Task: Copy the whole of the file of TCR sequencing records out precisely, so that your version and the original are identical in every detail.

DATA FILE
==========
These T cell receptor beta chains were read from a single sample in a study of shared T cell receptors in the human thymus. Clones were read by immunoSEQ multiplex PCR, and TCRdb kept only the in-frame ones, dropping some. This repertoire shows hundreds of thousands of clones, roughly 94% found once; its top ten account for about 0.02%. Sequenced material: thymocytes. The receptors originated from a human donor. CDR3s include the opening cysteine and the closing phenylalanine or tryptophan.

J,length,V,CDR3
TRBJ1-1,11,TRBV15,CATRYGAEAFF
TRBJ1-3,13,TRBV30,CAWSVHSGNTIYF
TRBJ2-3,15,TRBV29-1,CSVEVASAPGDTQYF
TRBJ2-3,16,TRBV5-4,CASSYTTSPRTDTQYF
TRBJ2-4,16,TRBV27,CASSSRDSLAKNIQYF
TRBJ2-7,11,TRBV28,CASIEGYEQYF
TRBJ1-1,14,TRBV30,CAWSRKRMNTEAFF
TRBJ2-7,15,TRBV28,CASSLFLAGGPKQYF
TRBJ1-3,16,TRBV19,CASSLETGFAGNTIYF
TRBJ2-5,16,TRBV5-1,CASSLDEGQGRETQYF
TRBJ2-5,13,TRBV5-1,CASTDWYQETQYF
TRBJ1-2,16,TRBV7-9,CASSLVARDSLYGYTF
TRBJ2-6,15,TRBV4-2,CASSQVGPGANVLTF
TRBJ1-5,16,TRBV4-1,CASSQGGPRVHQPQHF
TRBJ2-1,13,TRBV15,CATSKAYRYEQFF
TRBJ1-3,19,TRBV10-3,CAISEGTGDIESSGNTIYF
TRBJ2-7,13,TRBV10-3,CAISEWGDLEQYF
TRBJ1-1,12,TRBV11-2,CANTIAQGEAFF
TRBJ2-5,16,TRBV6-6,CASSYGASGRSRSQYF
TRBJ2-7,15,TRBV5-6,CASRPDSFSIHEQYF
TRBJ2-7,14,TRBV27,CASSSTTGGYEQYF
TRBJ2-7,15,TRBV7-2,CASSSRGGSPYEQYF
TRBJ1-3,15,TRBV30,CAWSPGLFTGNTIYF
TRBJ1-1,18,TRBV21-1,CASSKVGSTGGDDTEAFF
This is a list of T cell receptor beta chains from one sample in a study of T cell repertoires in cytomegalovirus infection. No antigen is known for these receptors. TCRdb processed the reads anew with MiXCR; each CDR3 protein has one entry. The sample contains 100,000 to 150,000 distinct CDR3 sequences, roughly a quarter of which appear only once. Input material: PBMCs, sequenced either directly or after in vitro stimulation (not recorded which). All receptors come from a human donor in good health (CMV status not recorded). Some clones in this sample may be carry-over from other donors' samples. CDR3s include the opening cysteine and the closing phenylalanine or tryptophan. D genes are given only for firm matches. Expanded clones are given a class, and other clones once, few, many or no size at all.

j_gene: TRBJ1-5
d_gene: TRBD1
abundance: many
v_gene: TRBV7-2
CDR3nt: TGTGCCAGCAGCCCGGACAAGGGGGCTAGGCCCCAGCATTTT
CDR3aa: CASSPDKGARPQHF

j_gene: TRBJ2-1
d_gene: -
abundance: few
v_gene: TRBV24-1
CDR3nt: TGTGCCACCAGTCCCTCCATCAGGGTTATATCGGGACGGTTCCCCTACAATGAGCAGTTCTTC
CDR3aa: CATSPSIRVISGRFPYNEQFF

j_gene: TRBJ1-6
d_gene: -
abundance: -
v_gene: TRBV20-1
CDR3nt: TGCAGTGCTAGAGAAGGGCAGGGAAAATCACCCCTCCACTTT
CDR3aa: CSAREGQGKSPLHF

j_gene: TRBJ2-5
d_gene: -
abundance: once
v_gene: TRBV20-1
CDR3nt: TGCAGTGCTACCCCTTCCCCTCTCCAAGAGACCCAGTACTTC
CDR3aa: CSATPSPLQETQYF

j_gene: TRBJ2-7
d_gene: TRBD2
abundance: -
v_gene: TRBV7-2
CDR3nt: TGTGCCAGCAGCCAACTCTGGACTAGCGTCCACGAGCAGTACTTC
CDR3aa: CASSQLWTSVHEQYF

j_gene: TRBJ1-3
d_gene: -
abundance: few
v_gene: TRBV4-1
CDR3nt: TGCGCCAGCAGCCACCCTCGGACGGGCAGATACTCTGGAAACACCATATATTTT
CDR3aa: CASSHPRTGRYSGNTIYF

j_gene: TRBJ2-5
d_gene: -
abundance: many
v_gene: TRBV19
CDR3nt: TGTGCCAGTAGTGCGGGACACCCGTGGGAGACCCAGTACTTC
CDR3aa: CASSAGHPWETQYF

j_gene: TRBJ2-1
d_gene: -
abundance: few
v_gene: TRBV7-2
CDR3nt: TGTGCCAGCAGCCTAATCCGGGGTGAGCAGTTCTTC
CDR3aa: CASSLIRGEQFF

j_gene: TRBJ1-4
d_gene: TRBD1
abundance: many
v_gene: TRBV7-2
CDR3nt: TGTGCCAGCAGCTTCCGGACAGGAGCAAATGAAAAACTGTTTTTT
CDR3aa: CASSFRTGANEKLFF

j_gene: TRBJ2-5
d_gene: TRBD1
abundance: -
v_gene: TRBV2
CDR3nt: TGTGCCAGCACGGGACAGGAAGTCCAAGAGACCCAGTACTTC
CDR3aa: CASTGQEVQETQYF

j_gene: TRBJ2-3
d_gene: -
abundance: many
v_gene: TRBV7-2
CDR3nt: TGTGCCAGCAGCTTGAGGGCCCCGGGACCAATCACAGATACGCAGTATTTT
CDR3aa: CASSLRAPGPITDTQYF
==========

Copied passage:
These T cell receptor beta chains were read from a single sample in a study of shared T cell receptors in the human thymus. Clones were read by immunoSEQ multiplex PCR, and TCRdb kept only the in-frame ones, dropping some. This repertoire shows hundreds of thousands of clones, roughly 94% found once; its top ten account for about 0.02%. Sequenced material: thymocytes. The receptors originated from a human donor. CDR3s include the opening cysteine and the closing phenylalanine or tryptophan.

J,length,V,CDR3
TRBJ1-1,11,TRBV15,CATRYGAEAFF
TRBJ1-3,13,TRBV30,CAWSVHSGNTIYF
TRBJ2-3,15,TRBV29-1,CSVEVASAPGDTQYF
TRBJ2-3,16,TRBV5-4,CASSYTTSPRTDTQYF
TRBJ2-4,16,TRBV27,CASSSRDSLAKNIQYF
TRBJ2-7,11,TRBV28,CASIEGYEQYF
TRBJ1-1,14,TRBV30,CAWSRKRMNTEAFF
TRBJ2-7,15,TRBV28,CASSLFLAGGPKQYF
TRBJ1-3,16,TRBV19,CASSLETGFAGNTIYF
TRBJ2-5,16,TRBV5-1,CASSLDEGQGRETQYF
TRBJ2-5,13,TRBV5-1,CASTDWYQETQYF
TRBJ1-2,16,TRBV7-9,CASSLVARDSLYGYTF
TRBJ2-6,15,TRBV4-2,CASSQVGPGANVLTF
TRBJ1-5,16,TRBV4-1,CASSQGGPRVHQPQHF
TRBJ2-1,13,TRBV15,CATSKAYRYEQFF
TRBJ1-3,19,TRBV10-3,CAISEGTGDIESSGNTIYF
TRBJ2-7,13,TRBV10-3,CAISEWGDLEQYF
TRBJ1-1,12,TRBV11-2,CANTIAQGEAFF
TRBJ2-5,16,TRBV6-6,CASSYGASGRSRSQYF
TRBJ2-7,15,TRBV5-6,CASRPDSFSIHEQYF
TRBJ2-7,14,TRBV27,CASSSTTGGYEQYF
TRBJ2-7,15,TRBV7-2,CASSSRGGSPYEQYF
TRBJ1-3,15,TRBV30,CAWSPGLFTGNTIYF
TRBJ1-1,18,TRBV21-1,CASSKVGSTGGDDTEAFF
This is a list of T cell receptor beta chains from one sample in a study of T cell repertoires in cytomegalovirus infection. No antigen is known for these receptors. TCRdb processed the reads anew with MiXCR; each CDR3 protein has one entry. The sample contains 100,000 to 150,000 distinct CDR3 sequences, roughly a quarter of which appear only once. Input material: PBMCs, sequenced either directly or after in vitro stimulation (not recorded which). All receptors come from a human donor in good health (CMV status not recorded). Some clones in this sample may be carry-over from other donors' samples. CDR3s include the opening cysteine and the closing phenylalanine or tryptophan. D genes are given only for firm matches. Expanded clones are given a class, and other clones once, few, many or no size at all.

j_gene: TRBJ1-5
d_gene: TRBD1
abundance: many
v_gene: TRBV7-2
CDR3nt: TGTGCCAGCAGCCCGGACAAGGGGGCTAGGCCCCAGCATTTT
CDR3aa: CASSPDKGARPQHF

j_gene: TRBJ2-1
d_gene: -
abundance: few
v_gene: TRBV24-1
CDR3nt: TGTGCCACCAGTCCCTCCATCAGGGTTATATCGGGACGGTTCCCCTACAATGAGCAGTTCTTC
CDR3aa: CATSPSIRVISGRFPYNEQFF

j_gene: TRBJ1-6
d_gene: -
abundance: -
v_gene: TRBV20-1
CDR3nt: TGCAGTGCTAGAGAAGGGCAGGGAAAATCACCCCTCCACTTT
CDR3aa: CSAREGQGKSPLHF

j_gene: TRBJ2-5
d_gene: -
abundance: once
v_gene: TRBV20-1
CDR3nt: TGCAGTGCTACCCCTTCCCCTCTCCAAGAGACCCAGTACTTC
CDR3aa: CSATPSPLQETQYF

j_gene: TRBJ2-7
d_gene: TRBD2
abundance: -
v_gene: TRBV7-2
CDR3nt: TGTGCCAGCAGCCAACTCTGGACTAGCGTCCACGAGCAGTACTTC
CDR3aa: CASSQLWTSVHEQYF

j_gene: TRBJ1-3
d_gene: -
abundance: few
v_gene: TRBV4-1
CDR3nt: TGCGCCAGCAGCCACCCTCGGACGGGCAGATACTCTGGAAACACCATATATTTT
CDR3aa: CASSHPRTGRYSGNTIYF

j_gene: TRBJ2-5
d_gene: -
abundance: many
v_gene: TRBV19
CDR3nt: TGTGCCAGTAGTGCGGGACACCCGTGGGAGACCCAGTACTTC
CDR3aa: CASSAGHPWETQYF

j_gene: TRBJ2-1
d_gene: -
abundance: few
v_gene: TRBV7-2
CDR3nt: TGTGCCAGCAGCCTAATCCGGGGTGAGCAGTTCTTC
CDR3aa: CASSLIRGEQFF

j_gene: TRBJ1-4
d_gene: TRBD1
abundance: many
v_gene: TRBV7-2
CDR3nt: TGTGCCAGCAGCTTCCGGACAGGAGCAAATGAAAAACTGTTTTTT
CDR3aa: CASSFRTGANEKLFF

j_gene: TRBJ2-5
d_gene: TRBD1
abundance: -
v_gene: TRBV2
CDR3nt: TGTGCCAGCACGGGACAGGAAGTCCAAGAGACCCAGTACTTC
CDR3aa: CASTGQEVQETQYF

j_gene: TRBJ2-3
d_gene: -
abundance: many
v_gene: TRBV7-2
CDR3nt: TGTGCCAGCAGCTTGAGGGCCCCGGGACCAATCACAGATACGCAGTATTTT
CDR3aa: CASSLRAPGPITDTQYF